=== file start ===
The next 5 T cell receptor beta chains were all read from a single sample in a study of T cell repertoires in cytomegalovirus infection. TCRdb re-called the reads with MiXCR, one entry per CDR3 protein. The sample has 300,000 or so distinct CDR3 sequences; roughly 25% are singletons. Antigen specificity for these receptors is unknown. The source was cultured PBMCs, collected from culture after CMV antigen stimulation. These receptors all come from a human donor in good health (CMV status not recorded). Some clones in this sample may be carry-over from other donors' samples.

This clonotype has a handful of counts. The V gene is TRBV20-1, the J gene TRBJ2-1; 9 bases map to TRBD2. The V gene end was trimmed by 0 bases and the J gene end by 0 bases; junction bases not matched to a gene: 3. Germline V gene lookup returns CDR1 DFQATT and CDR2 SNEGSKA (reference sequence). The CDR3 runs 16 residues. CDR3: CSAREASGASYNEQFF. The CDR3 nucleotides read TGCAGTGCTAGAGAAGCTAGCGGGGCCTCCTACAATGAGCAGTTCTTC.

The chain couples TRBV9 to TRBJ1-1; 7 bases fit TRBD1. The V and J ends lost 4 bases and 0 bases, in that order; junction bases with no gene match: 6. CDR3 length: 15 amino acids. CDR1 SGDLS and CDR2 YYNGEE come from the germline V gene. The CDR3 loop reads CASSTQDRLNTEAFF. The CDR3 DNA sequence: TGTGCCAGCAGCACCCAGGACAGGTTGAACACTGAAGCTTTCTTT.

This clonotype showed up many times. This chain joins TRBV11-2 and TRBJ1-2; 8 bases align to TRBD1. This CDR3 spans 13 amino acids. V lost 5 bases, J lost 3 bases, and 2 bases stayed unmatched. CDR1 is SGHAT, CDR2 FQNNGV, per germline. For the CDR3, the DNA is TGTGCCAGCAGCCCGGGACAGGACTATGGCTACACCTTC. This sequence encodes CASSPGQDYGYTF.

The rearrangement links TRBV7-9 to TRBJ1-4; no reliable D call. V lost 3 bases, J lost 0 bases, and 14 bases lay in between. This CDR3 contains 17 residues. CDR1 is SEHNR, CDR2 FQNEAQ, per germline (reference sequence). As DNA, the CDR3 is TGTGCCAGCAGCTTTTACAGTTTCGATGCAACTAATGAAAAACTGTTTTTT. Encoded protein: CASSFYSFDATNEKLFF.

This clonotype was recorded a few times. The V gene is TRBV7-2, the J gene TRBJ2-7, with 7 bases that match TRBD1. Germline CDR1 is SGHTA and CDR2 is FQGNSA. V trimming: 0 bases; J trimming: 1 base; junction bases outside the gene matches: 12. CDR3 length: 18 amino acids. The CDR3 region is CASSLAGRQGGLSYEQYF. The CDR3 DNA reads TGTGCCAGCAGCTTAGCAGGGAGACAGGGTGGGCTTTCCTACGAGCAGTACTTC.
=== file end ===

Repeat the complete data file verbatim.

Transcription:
The next 5 T cell receptor beta chains were all read from a single sample in a study of T cell repertoires in cytomegalovirus infection. TCRdb re-called the reads with MiXCR, one entry per CDR3 protein. The sample has 300,000 or so distinct CDR3 sequences; roughly 25% are singletons. Antigen specificity for these receptors is unknown. The source was cultured PBMCs, collected from culture after CMV antigen stimulation. These receptors all come from a human donor in good health (CMV status not recorded). Some clones in this sample may be carry-over from other donors' samples.

This clonotype has a handful of counts. The V gene is TRBV20-1, the J gene TRBJ2-1; 9 bases map to TRBD2. The V gene end was trimmed by 0 bases and the J gene end by 0 bases; junction bases not matched to a gene: 3. Germline V gene lookup returns CDR1 DFQATT and CDR2 SNEGSKA (reference sequence). The CDR3 runs 16 residues. CDR3: CSAREASGASYNEQFF. The CDR3 nucleotides read TGCAGTGCTAGAGAAGCTAGCGGGGCCTCCTACAATGAGCAGTTCTTC.

The chain couples TRBV9 to TRBJ1-1; 7 bases fit TRBD1. The V and J ends lost 4 bases and 0 bases, in that order; junction bases with no gene match: 6. CDR3 length: 15 amino acids. CDR1 SGDLS and CDR2 YYNGEE come from the germline V gene. The CDR3 loop reads CASSTQDRLNTEAFF. The CDR3 DNA sequence: TGTGCCAGCAGCACCCAGGACAGGTTGAACACTGAAGCTTTCTTT.

This clonotype showed up many times. This chain joins TRBV11-2 and TRBJ1-2; 8 bases align to TRBD1. This CDR3 spans 13 amino acids. V lost 5 bases, J lost 3 bases, and 2 bases stayed unmatched. CDR1 is SGHAT, CDR2 FQNNGV, per germline. For the CDR3, the DNA is TGTGCCAGCAGCCCGGGACAGGACTATGGCTACACCTTC. This sequence encodes CASSPGQDYGYTF.

The rearrangement links TRBV7-9 to TRBJ1-4; no reliable D call. V lost 3 bases, J lost 0 bases, and 14 bases lay in between. This CDR3 contains 17 residues. CDR1 is SEHNR, CDR2 FQNEAQ, per germline (reference sequence). As DNA, the CDR3 is TGTGCCAGCAGCTTTTACAGTTTCGATGCAACTAATGAAAAACTGTTTTTT. Encoded protein: CASSFYSFDATNEKLFF.

This clonotype was recorded a few times. The V gene is TRBV7-2, the J gene TRBJ2-7, with 7 bases that match TRBD1. Germline CDR1 is SGHTA and CDR2 is FQGNSA. V trimming: 0 bases; J trimming: 1 base; junction bases outside the gene matches: 12. CDR3 length: 18 amino acids. The CDR3 region is CASSLAGRQGGLSYEQYF. The CDR3 DNA reads TGTGCCAGCAGCTTAGCAGGGAGACAGGGTGGGCTTTCCTACGAGCAGTACTTC.